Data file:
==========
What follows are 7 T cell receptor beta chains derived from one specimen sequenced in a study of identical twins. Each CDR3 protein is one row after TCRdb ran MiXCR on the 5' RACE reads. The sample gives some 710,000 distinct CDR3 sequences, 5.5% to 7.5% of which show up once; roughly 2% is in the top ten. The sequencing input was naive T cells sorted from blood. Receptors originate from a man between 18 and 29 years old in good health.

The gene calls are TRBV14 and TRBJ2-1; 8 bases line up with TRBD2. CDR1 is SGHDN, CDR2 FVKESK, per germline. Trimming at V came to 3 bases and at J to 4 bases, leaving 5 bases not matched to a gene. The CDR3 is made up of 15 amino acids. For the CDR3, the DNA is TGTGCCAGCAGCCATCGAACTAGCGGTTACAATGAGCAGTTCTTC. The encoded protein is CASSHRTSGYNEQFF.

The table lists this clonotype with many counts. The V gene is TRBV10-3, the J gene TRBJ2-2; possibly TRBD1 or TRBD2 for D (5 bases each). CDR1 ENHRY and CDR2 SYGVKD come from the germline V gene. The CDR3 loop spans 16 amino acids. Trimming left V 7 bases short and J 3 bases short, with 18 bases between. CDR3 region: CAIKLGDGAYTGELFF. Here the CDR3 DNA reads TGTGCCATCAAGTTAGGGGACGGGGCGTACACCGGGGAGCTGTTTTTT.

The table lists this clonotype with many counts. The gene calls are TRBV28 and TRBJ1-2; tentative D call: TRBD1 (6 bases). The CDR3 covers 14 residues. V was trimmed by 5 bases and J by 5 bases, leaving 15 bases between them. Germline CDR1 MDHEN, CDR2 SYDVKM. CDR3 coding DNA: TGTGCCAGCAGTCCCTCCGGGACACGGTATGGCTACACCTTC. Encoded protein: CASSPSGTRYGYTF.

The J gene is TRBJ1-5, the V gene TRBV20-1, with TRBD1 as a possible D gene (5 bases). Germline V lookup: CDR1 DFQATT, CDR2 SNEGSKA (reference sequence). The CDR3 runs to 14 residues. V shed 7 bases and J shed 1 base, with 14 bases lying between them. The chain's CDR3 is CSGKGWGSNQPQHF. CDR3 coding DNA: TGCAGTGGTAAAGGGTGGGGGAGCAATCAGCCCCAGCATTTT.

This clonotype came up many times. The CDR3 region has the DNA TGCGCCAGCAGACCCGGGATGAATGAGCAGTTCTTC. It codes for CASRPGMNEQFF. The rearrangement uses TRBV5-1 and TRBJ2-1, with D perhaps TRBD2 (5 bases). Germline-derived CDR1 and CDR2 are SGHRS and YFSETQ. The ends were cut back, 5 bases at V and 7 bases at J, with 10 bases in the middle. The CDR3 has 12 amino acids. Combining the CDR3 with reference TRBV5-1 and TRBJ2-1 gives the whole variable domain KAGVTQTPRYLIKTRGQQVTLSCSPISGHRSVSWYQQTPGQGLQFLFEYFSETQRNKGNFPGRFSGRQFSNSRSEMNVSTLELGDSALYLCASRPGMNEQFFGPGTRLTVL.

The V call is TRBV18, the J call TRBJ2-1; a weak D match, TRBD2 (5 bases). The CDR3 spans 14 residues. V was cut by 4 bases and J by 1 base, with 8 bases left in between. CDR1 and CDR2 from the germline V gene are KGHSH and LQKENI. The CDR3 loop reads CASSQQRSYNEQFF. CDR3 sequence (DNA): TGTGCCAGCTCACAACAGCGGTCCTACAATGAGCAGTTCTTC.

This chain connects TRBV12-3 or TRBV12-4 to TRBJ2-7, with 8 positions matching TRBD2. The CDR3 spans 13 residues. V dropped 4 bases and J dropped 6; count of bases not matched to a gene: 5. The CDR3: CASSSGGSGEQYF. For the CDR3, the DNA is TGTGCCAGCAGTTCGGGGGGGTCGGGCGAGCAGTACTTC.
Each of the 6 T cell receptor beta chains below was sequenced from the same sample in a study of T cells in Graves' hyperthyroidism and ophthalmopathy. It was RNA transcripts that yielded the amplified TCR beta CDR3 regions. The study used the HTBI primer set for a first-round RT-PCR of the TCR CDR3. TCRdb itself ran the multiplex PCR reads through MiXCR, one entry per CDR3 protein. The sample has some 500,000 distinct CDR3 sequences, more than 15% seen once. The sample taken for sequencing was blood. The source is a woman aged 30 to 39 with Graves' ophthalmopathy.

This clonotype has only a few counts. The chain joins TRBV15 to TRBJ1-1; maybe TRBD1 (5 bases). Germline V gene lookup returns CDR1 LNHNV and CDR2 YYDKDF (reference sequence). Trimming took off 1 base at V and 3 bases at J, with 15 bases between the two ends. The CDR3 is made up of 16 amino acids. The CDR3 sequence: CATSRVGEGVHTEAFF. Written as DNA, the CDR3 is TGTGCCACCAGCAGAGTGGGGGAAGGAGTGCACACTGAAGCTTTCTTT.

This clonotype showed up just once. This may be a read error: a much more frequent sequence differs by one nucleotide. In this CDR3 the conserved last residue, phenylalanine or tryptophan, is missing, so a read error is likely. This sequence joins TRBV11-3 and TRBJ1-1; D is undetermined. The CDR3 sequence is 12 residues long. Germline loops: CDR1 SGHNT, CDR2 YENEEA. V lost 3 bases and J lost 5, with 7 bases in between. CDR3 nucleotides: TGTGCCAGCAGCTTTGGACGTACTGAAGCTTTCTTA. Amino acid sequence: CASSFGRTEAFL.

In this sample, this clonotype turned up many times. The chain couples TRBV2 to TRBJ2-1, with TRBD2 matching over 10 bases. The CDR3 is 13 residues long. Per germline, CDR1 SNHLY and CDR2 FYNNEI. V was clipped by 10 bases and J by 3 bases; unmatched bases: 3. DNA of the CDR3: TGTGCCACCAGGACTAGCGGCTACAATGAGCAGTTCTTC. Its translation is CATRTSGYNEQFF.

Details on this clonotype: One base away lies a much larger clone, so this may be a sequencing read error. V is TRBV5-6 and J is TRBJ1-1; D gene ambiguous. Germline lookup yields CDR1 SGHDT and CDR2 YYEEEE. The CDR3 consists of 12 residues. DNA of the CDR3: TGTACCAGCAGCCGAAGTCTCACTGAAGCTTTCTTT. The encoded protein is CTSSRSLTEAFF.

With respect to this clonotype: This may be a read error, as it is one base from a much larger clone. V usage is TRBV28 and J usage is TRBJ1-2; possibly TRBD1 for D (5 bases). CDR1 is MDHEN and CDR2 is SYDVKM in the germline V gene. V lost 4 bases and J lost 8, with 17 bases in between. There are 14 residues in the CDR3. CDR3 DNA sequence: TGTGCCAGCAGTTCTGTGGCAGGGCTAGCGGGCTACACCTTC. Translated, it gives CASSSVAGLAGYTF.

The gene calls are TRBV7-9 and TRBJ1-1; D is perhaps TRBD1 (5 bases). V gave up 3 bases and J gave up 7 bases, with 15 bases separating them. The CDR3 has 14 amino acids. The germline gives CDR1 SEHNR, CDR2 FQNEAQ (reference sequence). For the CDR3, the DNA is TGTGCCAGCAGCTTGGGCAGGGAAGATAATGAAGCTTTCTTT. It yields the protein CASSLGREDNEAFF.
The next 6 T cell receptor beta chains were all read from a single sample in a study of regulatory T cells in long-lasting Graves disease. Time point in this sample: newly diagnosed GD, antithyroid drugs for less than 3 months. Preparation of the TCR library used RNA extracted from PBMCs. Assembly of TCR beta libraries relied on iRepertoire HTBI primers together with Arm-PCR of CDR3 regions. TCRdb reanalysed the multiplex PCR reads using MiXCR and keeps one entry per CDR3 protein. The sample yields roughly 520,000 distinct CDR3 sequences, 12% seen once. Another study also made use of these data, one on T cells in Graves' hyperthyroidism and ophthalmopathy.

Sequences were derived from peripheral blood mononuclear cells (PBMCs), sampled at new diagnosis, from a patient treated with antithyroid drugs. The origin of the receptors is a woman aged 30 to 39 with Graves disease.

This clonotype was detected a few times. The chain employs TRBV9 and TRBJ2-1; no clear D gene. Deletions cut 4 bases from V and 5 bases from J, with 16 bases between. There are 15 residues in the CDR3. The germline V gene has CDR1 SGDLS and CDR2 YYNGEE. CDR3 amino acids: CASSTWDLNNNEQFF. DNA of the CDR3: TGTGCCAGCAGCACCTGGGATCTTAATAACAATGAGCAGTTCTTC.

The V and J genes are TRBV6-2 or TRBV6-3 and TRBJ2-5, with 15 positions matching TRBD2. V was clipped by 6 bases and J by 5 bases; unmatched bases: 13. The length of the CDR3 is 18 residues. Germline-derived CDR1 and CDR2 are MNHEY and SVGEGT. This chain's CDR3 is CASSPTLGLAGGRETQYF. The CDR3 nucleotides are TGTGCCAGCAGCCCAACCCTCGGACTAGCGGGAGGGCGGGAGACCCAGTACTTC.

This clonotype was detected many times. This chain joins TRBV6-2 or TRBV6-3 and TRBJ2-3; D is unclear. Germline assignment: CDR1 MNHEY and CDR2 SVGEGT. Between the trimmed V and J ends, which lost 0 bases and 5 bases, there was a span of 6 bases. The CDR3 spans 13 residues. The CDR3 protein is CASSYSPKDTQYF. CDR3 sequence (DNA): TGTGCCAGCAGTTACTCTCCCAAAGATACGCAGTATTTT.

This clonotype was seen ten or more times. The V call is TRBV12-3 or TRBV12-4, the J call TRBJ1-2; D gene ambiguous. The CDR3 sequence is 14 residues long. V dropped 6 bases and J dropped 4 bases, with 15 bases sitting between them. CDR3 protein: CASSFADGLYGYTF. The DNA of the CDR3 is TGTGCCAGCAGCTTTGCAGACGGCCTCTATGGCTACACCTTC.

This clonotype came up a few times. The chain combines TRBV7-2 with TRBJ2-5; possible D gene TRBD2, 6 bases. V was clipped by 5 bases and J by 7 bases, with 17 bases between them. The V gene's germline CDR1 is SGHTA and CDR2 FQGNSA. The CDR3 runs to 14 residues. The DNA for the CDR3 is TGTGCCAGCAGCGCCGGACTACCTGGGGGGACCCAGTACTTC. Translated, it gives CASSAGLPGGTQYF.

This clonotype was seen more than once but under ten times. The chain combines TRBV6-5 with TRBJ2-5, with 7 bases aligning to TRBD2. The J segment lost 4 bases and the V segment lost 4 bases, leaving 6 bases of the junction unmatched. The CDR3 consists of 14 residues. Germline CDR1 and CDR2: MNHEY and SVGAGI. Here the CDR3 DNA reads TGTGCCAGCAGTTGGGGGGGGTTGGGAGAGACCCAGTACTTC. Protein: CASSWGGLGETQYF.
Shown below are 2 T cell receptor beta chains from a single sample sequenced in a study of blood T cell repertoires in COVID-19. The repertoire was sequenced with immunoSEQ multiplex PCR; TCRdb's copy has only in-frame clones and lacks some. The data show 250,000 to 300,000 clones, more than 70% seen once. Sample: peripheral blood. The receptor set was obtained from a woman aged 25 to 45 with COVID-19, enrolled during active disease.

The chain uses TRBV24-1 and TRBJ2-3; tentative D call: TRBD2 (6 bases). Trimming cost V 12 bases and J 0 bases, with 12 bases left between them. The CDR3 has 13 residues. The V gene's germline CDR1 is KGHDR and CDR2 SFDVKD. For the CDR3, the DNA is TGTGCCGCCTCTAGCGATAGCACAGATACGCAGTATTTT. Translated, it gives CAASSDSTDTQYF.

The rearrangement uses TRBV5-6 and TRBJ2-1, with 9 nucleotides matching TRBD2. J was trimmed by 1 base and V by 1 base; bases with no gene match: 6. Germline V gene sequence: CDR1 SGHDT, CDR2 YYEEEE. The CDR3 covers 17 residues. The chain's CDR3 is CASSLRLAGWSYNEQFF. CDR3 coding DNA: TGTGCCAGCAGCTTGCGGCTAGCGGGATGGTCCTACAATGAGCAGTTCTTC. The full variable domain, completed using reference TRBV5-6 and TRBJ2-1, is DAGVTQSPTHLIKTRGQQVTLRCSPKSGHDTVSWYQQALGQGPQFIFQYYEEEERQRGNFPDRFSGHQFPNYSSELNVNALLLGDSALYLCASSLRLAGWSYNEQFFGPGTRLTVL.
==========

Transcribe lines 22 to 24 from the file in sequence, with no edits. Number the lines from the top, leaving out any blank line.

This clonotype came up a few times. The chain combines TRBV7-2 with TRBJ2-5; possible D gene TRBD2, 6 bases. V was clipped by 5 bases and J by 7 bases, with 17 bases between them. The V gene's germline CDR1 is SGHTA and CDR2 FQGNSA. The CDR3 runs to 14 residues. The DNA for the CDR3 is TGTGCCAGCAGCGCCGGACTACCTGGGGGGACCCAGTACTTC. Translated, it gives CASSAGLPGGTQYF.

This clonotype was seen more than once but under ten times. The chain combines TRBV6-5 with TRBJ2-5, with 7 bases aligning to TRBD2. The J segment lost 4 bases and the V segment lost 4 bases, leaving 6 bases of the junction unmatched. The CDR3 consists of 14 residues. Germline CDR1 and CDR2: MNHEY and SVGAGI. Here the CDR3 DNA reads TGTGCCAGCAGTTGGGGGGGGTTGGGAGAGACCCAGTACTTC. Protein: CASSWGGLGETQYF.
Shown below are 2 T cell receptor beta chains from a single sample sequenced in a study of blood T cell repertoires in COVID-19. The repertoire was sequenced with immunoSEQ multiplex PCR; TCRdb's copy has only in-frame clones and lacks some. The data show 250,000 to 300,000 clones, more than 70% seen once. Sample: peripheral blood. The receptor set was obtained from a woman aged 25 to 45 with COVID-19, enrolled during active disease.